The alliterative attraction of the spate of Tahrir-Tiananmen comparisons that the developments of the last few weeks in Egypt have spawned is understandable. In Tahrir as in Tiananmen in 1989, the country’s youth stormed the landmark national square voicing opposition to an authoritarian government.
The Tahrir-Tiananmen equation has been framed in several ways. The question of whether Tahrir would ultimately turn into a Tiananmen-style massacre with the government directing tanks at its own people has mercifully been answered in the negative.
The other concern, or hope – depending on who is raising it – has to do with whether Tahrir could inspire another Tiananmen-style movement in China today. If the Chinese masses are presumed to be an oppressed lot, defenseless in the face of an all-powerful and corrupt dictatorship that denies them basic freedoms and human rights, this would be a valid and pressing issue.
But such a presumption would simply be wrong. Some sections of Chinese society have certainly not done as well as others out of the country’s rapid economic growth of the last few decades. Corruption is rife and the power to criticise the government freely curtailed.
But, unlike the stagnation and despair that has been characteristic of Egypt, the broad story in China has been one of dynamism and optimism. The urban middle classes have been the primary beneficiaries of the Deng Xiaoping-initiated state-led capitalism that has seen China emerge from a poverty-stricken past into a richer, confident 21st century future.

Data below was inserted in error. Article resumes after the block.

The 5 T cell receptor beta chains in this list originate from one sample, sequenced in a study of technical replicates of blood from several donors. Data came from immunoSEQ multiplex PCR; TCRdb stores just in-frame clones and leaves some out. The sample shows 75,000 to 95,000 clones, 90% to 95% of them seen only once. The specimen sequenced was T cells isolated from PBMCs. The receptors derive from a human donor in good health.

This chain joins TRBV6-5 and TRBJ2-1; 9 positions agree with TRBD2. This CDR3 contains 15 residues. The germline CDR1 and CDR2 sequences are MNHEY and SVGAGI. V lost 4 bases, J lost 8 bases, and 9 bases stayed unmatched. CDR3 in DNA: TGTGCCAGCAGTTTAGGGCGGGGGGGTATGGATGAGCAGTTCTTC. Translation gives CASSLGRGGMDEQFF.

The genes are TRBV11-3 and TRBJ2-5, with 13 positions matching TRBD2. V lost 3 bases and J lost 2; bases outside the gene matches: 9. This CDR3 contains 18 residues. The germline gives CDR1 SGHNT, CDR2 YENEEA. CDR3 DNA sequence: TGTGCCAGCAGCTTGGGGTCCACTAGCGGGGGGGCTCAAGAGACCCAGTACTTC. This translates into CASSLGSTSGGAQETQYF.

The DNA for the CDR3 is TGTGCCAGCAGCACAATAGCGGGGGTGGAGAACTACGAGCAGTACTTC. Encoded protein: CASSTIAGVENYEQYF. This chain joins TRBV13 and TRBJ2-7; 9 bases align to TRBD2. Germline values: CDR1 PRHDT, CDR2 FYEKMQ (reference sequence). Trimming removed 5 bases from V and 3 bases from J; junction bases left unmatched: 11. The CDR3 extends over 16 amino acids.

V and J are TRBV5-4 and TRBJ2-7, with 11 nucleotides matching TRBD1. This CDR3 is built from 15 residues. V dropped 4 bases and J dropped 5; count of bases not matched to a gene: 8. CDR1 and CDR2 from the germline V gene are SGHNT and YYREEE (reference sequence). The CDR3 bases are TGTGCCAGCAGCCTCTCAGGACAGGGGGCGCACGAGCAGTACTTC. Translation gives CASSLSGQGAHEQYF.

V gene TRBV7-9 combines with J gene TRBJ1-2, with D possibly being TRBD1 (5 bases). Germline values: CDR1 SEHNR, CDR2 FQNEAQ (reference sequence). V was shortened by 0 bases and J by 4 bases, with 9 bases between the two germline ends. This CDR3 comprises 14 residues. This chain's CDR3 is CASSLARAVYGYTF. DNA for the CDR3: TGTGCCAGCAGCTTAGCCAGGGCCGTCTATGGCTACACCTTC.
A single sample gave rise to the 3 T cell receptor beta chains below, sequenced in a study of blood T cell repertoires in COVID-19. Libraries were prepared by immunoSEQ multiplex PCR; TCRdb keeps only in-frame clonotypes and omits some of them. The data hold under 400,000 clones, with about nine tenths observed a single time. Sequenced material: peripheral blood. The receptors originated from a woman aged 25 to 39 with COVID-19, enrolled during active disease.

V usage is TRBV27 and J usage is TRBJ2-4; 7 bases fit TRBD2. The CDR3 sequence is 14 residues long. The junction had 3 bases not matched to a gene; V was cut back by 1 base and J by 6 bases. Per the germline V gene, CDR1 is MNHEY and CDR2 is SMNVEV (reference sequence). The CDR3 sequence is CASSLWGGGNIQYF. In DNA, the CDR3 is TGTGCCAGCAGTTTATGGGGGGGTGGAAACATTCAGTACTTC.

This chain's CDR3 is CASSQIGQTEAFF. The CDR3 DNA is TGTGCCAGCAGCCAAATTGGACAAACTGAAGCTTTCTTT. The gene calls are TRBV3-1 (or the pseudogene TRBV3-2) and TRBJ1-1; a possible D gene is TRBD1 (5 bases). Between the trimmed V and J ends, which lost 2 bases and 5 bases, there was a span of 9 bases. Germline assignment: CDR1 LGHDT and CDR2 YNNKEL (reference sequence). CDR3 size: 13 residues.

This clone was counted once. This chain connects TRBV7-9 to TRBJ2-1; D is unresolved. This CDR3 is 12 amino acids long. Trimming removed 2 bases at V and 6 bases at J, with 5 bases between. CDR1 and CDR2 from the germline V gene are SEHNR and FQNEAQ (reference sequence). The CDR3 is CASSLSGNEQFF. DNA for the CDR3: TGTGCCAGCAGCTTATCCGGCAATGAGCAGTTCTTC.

But, opportunities for socio-economic progression exist virtually for all strata of the society, from the millions of peasants who migrate to the country’s boom towns to make a better living for themselves and more importantly their children, to the vast pool of rural and urban entrepreneurs for whom China’s freewheeling economic landscape has opened up a wealth of high-risk but high-reward opportunities.
The Chinese government is undoubtedly authoritarian, but it is far from totalitarian. The last three decades have seen the state withdraw from a number of areas of private lives of its citizens who are incrementally free to decide where to work, whom to marry or where to vacation. One Chinese friend once described the current government’s policy as: “shut up and get rich”.
And while it’s true that the primary freedom that has been extended to Chinese citizens is consumerist in nature: the freedom to make money to shop, this is a freedom with huge appeal. It is far from clear whether upturning the system, ala Tahrir, would bring real, positive benefits to the lives of most individual Chinese.
The Chinese party-state is sometimes characterised as paralysed or unable to effectively function either as a result of the chronic corruption that plagues it or the inconsistencies between its economic (liberal) and political (authoritarian) policies. But, what always struck me during my seven-year stint in the country wasn’t how unresponsive or sclerotic the CCP (Chinese Communist Party) was, but rather its embrace of pragmatism and willingness to experiment with new ideas.
The party was aware that as the country grew richer and more integrated with the rest of the world, neither brute force nor censorship could on their own guarantee its survival. The delivering of growth has thus been the lynchpin of its legitimacy, making it in many ways more responsive to the people than a democratically elected government in India, where governmental legitimacy is derived more from the act of being voted in, than delivering on promises.